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Bryant Whitten, LLP

Harassment in customer service should not be the standard

There’s no field that is completely immune from harassment in one form or another. Though it seems that the more people you deal with on a daily basis, the more likely you are to be the victim of harassment.

It seems no matter how much management declares a “zero tolerance” policy, there are always people who think the rules don’t apply to them.

Being part of the team does not include putting up with harassment

You count on your coworkers, just like they’re able to count on you. There are plenty of times when the stress of dealing with customers can be a common foundation for developing friendships. But then there are times when one person simply isn’t interested.

Sometimes it even seems the more casual environment of working in customer service makes the unwelcomed comments more frequent. But just because you are able to help each other out in stressful situations doesn’t mean you need to be subjected to unwanted advances.

Fear of retaliation

Customer service positions are known for the grueling hours and low pay. This is one reason people in this field are more reluctant to speak up when something happens. Often customer service employees are seen as “dispensable” because the positions are so easy to fill with low-skilled workers.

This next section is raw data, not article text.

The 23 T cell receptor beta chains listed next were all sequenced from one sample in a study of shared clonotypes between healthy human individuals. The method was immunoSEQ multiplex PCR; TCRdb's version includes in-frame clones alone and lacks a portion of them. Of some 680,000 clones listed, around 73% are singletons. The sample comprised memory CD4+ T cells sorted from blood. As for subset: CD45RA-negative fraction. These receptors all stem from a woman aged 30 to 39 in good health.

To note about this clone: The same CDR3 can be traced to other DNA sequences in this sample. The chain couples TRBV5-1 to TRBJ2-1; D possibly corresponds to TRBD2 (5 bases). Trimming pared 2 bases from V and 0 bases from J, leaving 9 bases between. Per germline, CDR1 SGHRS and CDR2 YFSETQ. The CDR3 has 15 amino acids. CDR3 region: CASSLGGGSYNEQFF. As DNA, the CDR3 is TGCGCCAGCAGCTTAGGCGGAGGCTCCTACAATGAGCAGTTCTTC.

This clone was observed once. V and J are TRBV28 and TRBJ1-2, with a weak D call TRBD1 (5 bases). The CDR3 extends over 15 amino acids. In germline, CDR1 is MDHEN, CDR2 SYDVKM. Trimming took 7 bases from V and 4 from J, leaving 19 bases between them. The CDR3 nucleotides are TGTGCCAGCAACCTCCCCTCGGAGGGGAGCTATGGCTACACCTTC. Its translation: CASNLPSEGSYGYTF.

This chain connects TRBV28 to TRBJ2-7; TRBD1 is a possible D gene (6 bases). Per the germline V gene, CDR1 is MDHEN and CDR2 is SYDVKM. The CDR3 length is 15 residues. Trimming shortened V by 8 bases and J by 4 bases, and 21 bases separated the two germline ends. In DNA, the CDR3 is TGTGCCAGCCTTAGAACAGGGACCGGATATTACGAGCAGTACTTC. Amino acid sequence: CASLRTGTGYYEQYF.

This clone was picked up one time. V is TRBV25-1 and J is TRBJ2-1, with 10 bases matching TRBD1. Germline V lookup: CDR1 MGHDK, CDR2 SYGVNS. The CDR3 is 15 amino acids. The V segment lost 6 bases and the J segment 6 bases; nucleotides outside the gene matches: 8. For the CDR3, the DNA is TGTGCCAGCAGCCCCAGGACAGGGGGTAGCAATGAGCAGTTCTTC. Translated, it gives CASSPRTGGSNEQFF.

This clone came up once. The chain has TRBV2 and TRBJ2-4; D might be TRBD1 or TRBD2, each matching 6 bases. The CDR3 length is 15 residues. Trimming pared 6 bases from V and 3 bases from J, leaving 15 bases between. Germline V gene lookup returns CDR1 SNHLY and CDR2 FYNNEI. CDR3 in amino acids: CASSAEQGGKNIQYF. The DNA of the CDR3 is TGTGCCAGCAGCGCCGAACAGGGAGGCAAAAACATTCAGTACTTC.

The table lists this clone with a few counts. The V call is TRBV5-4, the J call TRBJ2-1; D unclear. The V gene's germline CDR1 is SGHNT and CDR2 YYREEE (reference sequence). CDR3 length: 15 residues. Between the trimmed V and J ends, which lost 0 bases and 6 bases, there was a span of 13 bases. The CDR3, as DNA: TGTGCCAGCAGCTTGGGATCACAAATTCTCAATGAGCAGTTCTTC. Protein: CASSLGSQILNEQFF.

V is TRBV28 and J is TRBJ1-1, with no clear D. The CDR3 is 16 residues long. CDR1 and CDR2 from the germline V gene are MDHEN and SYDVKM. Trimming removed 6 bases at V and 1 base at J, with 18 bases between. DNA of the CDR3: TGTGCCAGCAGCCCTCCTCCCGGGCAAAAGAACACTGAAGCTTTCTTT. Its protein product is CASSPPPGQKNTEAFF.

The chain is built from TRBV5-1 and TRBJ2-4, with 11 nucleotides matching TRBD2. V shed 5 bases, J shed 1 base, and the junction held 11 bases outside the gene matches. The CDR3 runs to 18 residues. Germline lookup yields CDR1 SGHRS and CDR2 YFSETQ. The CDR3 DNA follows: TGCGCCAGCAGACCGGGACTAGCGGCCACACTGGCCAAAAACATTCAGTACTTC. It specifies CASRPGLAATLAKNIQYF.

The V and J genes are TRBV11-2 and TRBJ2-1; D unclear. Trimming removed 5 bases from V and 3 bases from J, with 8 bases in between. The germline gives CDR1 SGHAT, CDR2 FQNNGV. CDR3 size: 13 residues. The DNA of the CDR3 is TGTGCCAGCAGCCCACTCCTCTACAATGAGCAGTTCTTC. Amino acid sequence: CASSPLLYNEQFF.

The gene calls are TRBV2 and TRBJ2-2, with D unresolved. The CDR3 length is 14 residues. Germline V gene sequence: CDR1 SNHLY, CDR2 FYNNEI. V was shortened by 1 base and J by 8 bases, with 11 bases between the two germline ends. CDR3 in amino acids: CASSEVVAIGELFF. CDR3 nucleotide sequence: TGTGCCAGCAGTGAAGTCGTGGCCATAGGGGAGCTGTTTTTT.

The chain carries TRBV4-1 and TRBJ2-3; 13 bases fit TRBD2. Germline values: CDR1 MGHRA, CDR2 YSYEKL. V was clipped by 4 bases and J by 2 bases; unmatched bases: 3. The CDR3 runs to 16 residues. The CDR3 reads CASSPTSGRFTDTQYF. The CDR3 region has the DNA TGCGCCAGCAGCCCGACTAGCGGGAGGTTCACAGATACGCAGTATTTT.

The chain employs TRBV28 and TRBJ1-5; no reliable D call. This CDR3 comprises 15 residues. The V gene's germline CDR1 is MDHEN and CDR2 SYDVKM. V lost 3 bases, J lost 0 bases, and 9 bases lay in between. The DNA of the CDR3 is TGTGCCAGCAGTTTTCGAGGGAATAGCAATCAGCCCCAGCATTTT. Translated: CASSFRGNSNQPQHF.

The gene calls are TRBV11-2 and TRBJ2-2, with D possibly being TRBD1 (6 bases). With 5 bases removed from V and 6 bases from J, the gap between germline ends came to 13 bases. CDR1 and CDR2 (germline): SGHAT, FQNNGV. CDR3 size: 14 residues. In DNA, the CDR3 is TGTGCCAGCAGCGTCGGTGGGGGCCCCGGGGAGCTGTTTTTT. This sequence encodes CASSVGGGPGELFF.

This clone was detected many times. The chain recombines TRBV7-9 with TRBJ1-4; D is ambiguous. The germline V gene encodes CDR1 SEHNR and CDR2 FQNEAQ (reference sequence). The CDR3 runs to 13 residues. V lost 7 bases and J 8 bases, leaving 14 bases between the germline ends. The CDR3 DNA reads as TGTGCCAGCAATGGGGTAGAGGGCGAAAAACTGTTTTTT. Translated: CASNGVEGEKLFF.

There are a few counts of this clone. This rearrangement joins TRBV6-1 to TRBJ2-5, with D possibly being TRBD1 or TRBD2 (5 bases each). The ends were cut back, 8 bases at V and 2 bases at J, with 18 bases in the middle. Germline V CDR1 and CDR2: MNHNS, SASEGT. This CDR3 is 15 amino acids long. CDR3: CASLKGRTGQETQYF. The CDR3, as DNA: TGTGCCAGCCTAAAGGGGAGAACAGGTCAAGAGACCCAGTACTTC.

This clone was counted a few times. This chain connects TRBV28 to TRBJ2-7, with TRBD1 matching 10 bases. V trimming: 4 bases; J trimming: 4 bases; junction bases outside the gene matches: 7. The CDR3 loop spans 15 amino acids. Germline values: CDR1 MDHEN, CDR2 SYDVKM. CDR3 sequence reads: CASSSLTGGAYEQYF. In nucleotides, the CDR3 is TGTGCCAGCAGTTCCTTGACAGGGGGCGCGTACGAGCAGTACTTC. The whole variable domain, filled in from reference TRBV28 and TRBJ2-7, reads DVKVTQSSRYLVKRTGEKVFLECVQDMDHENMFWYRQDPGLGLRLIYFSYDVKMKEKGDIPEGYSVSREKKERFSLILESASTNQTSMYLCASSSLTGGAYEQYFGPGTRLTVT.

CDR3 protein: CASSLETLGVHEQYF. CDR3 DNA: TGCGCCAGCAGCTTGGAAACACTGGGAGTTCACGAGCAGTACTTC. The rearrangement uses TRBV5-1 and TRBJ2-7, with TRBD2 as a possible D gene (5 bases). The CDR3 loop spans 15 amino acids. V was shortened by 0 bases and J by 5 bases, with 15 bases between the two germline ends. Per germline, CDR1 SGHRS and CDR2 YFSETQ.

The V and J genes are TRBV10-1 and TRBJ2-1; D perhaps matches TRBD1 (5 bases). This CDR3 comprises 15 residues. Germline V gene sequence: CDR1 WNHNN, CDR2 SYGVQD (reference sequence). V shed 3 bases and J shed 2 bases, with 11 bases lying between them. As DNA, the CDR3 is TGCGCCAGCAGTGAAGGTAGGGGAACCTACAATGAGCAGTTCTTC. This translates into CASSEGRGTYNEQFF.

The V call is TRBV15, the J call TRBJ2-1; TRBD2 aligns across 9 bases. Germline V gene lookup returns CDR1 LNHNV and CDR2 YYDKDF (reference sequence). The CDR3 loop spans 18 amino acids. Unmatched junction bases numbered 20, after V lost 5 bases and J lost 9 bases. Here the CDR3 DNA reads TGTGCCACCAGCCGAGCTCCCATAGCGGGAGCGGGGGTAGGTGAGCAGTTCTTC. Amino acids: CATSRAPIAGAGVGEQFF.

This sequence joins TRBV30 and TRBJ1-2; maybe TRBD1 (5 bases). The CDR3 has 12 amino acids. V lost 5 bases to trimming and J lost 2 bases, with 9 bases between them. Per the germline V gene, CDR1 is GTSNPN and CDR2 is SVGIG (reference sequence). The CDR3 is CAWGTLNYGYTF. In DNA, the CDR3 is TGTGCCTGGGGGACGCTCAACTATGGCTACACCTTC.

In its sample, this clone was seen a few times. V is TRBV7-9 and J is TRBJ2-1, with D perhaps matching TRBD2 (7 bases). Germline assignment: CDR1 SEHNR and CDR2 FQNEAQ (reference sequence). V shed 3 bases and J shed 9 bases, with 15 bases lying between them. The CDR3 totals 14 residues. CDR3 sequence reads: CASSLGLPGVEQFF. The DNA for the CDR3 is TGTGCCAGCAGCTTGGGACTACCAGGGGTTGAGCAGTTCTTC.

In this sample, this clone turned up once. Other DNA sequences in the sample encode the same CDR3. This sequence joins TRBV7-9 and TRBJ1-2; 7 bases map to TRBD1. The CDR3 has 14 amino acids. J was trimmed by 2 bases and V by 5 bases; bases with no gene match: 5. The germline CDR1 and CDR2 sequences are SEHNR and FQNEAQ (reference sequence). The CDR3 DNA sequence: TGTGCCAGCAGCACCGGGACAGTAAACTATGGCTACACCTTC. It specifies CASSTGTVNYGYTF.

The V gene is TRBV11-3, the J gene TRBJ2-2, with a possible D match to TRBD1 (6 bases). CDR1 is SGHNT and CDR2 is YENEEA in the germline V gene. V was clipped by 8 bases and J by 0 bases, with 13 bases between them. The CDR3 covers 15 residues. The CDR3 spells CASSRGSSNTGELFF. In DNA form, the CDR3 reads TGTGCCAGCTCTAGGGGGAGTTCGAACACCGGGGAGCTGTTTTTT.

The other reason is a fear speaking up will be held against them when there’s an opportunity to move up. There’s an implication that to succeed in customer service fields, there are things that you have to put up with and employees get scared to talk about incidents when they happen.

Moving forward

There are some things that are always going to be seen as sexual harassment, but more often than not, the situation will fall into a grey area. The important thing to know here is that it doesn’t matter if the other person was intending to harass, it comes down to whether you felt harassed.

Suffering in silence doesn’t help anyone. There is a good chance that you aren’t the only person being harassed at work and the person doing the harassing isn’t going to tell on themselves.
Speak up as soon as possible. Depending on the situation and your comfort level, this could be immediately when the incident happens, or later with a supervisor or HR representative you’re more comfortable talking to.

As difficult as it may be, the earlier you talk to someone, the easier it will be to find a resolution.

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